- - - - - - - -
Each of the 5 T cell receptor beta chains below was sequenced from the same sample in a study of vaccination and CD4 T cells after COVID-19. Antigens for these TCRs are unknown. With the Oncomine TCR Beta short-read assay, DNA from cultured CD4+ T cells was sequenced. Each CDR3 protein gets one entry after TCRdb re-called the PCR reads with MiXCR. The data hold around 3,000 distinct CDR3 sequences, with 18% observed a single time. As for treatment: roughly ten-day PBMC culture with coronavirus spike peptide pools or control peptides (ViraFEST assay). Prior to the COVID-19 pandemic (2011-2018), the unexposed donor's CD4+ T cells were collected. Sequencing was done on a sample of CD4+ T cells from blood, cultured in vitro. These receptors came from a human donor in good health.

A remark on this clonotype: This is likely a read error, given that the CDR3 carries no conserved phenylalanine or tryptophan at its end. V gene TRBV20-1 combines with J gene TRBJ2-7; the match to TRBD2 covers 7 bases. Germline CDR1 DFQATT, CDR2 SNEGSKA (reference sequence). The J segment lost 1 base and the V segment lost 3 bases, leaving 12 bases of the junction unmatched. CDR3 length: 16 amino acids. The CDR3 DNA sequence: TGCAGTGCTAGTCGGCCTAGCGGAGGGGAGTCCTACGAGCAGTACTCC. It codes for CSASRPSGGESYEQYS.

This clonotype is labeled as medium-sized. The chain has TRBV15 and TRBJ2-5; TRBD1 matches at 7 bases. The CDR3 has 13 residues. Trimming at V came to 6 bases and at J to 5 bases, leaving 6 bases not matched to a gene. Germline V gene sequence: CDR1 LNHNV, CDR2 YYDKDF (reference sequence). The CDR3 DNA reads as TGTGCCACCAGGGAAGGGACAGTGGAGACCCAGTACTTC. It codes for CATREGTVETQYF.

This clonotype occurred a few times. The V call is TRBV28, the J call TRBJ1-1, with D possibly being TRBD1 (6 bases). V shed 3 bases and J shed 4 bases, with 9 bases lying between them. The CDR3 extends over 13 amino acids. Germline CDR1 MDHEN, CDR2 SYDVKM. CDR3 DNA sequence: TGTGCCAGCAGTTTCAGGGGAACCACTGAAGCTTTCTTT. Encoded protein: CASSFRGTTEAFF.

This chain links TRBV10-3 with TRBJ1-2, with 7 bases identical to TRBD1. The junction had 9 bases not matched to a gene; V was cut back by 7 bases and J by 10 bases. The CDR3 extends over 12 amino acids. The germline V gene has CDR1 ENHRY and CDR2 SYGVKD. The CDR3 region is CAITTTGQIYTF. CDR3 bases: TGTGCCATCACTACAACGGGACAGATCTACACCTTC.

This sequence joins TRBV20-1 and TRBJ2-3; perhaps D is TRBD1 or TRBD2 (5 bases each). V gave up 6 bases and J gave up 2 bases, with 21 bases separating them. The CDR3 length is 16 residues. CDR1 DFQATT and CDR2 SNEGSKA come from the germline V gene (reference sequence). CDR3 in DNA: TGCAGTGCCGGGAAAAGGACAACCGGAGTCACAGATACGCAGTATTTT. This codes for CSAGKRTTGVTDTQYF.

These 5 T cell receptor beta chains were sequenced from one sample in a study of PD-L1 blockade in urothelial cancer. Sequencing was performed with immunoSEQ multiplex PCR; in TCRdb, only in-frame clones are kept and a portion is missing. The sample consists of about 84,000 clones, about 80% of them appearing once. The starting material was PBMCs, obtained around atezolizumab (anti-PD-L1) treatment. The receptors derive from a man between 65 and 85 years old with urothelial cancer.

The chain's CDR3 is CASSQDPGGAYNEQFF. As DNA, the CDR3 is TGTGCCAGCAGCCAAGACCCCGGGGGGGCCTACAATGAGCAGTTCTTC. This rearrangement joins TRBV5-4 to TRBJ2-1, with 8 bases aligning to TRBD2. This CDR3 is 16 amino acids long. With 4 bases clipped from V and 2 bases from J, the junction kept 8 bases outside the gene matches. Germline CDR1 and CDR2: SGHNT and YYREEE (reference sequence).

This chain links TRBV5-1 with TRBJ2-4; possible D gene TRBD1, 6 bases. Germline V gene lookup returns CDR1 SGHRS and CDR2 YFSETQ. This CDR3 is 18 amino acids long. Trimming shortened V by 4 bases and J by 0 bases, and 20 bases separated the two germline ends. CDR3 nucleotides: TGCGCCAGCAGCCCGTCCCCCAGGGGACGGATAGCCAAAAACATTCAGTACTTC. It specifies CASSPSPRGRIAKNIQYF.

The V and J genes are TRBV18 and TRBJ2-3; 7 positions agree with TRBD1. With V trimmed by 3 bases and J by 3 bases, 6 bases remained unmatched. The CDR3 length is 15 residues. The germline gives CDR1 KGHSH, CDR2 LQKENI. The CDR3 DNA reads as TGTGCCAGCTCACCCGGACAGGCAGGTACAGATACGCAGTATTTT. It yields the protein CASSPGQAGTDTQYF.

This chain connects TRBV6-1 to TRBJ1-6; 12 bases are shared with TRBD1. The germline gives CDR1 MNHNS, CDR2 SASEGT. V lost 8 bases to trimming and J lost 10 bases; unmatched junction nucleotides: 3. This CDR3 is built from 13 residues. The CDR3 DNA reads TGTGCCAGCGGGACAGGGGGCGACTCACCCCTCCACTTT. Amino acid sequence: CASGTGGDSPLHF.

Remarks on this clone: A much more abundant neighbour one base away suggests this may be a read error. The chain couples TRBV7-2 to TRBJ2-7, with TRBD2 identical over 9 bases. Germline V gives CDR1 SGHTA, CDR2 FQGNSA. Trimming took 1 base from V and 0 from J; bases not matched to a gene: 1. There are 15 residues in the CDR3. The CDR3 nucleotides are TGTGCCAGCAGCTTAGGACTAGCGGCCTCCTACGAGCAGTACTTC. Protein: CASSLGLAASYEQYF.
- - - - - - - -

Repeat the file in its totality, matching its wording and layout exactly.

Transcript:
Each of the 5 T cell receptor beta chains below was sequenced from the same sample in a study of vaccination and CD4 T cells after COVID-19. Antigens for these TCRs are unknown. With the Oncomine TCR Beta short-read assay, DNA from cultured CD4+ T cells was sequenced. Each CDR3 protein gets one entry after TCRdb re-called the PCR reads with MiXCR. The data hold around 3,000 distinct CDR3 sequences, with 18% observed a single time. As for treatment: roughly ten-day PBMC culture with coronavirus spike peptide pools or control peptides (ViraFEST assay). Prior to the COVID-19 pandemic (2011-2018), the unexposed donor's CD4+ T cells were collected. Sequencing was done on a sample of CD4+ T cells from blood, cultured in vitro. These receptors came from a human donor in good health.

A remark on this clonotype: This is likely a read error, given that the CDR3 carries no conserved phenylalanine or tryptophan at its end. V gene TRBV20-1 combines with J gene TRBJ2-7; the match to TRBD2 covers 7 bases. Germline CDR1 DFQATT, CDR2 SNEGSKA (reference sequence). The J segment lost 1 base and the V segment lost 3 bases, leaving 12 bases of the junction unmatched. CDR3 length: 16 amino acids. The CDR3 DNA sequence: TGCAGTGCTAGTCGGCCTAGCGGAGGGGAGTCCTACGAGCAGTACTCC. It codes for CSASRPSGGESYEQYS.

This clonotype is labeled as medium-sized. The chain has TRBV15 and TRBJ2-5; TRBD1 matches at 7 bases. The CDR3 has 13 residues. Trimming at V came to 6 bases and at J to 5 bases, leaving 6 bases not matched to a gene. Germline V gene sequence: CDR1 LNHNV, CDR2 YYDKDF (reference sequence). The CDR3 DNA reads as TGTGCCACCAGGGAAGGGACAGTGGAGACCCAGTACTTC. It codes for CATREGTVETQYF.

This clonotype occurred a few times. The V call is TRBV28, the J call TRBJ1-1, with D possibly being TRBD1 (6 bases). V shed 3 bases and J shed 4 bases, with 9 bases lying between them. The CDR3 extends over 13 amino acids. Germline CDR1 MDHEN, CDR2 SYDVKM. CDR3 DNA sequence: TGTGCCAGCAGTTTCAGGGGAACCACTGAAGCTTTCTTT. Encoded protein: CASSFRGTTEAFF.

This chain links TRBV10-3 with TRBJ1-2, with 7 bases identical to TRBD1. The junction had 9 bases not matched to a gene; V was cut back by 7 bases and J by 10 bases. The CDR3 extends over 12 amino acids. The germline V gene has CDR1 ENHRY and CDR2 SYGVKD. The CDR3 region is CAITTTGQIYTF. CDR3 bases: TGTGCCATCACTACAACGGGACAGATCTACACCTTC.

This sequence joins TRBV20-1 and TRBJ2-3; perhaps D is TRBD1 or TRBD2 (5 bases each). V gave up 6 bases and J gave up 2 bases, with 21 bases separating them. The CDR3 length is 16 residues. CDR1 DFQATT and CDR2 SNEGSKA come from the germline V gene (reference sequence). CDR3 in DNA: TGCAGTGCCGGGAAAAGGACAACCGGAGTCACAGATACGCAGTATTTT. This codes for CSAGKRTTGVTDTQYF.

These 5 T cell receptor beta chains were sequenced from one sample in a study of PD-L1 blockade in urothelial cancer. Sequencing was performed with immunoSEQ multiplex PCR; in TCRdb, only in-frame clones are kept and a portion is missing. The sample consists of about 84,000 clones, about 80% of them appearing once. The starting material was PBMCs, obtained around atezolizumab (anti-PD-L1) treatment. The receptors derive from a man between 65 and 85 years old with urothelial cancer.

The chain's CDR3 is CASSQDPGGAYNEQFF. As DNA, the CDR3 is TGTGCCAGCAGCCAAGACCCCGGGGGGGCCTACAATGAGCAGTTCTTC. This rearrangement joins TRBV5-4 to TRBJ2-1, with 8 bases aligning to TRBD2. This CDR3 is 16 amino acids long. With 4 bases clipped from V and 2 bases from J, the junction kept 8 bases outside the gene matches. Germline CDR1 and CDR2: SGHNT and YYREEE (reference sequence).

This chain links TRBV5-1 with TRBJ2-4; possible D gene TRBD1, 6 bases. Germline V gene lookup returns CDR1 SGHRS and CDR2 YFSETQ. This CDR3 is 18 amino acids long. Trimming shortened V by 4 bases and J by 0 bases, and 20 bases separated the two germline ends. CDR3 nucleotides: TGCGCCAGCAGCCCGTCCCCCAGGGGACGGATAGCCAAAAACATTCAGTACTTC. It specifies CASSPSPRGRIAKNIQYF.

The V and J genes are TRBV18 and TRBJ2-3; 7 positions agree with TRBD1. With V trimmed by 3 bases and J by 3 bases, 6 bases remained unmatched. The CDR3 length is 15 residues. The germline gives CDR1 KGHSH, CDR2 LQKENI. The CDR3 DNA reads as TGTGCCAGCTCACCCGGACAGGCAGGTACAGATACGCAGTATTTT. It yields the protein CASSPGQAGTDTQYF.

This chain connects TRBV6-1 to TRBJ1-6; 12 bases are shared with TRBD1. The germline gives CDR1 MNHNS, CDR2 SASEGT. V lost 8 bases to trimming and J lost 10 bases; unmatched junction nucleotides: 3. This CDR3 is built from 13 residues. The CDR3 DNA reads TGTGCCAGCGGGACAGGGGGCGACTCACCCCTCCACTTT. Amino acid sequence: CASGTGGDSPLHF.

Remarks on this clone: A much more abundant neighbour one base away suggests this may be a read error. The chain couples TRBV7-2 to TRBJ2-7, with TRBD2 identical over 9 bases. Germline V gives CDR1 SGHTA, CDR2 FQGNSA. Trimming took 1 base from V and 0 from J; bases not matched to a gene: 1. There are 15 residues in the CDR3. The CDR3 nucleotides are TGTGCCAGCAGCTTAGGACTAGCGGCCTCCTACGAGCAGTACTTC. Protein: CASSLGLAASYEQYF.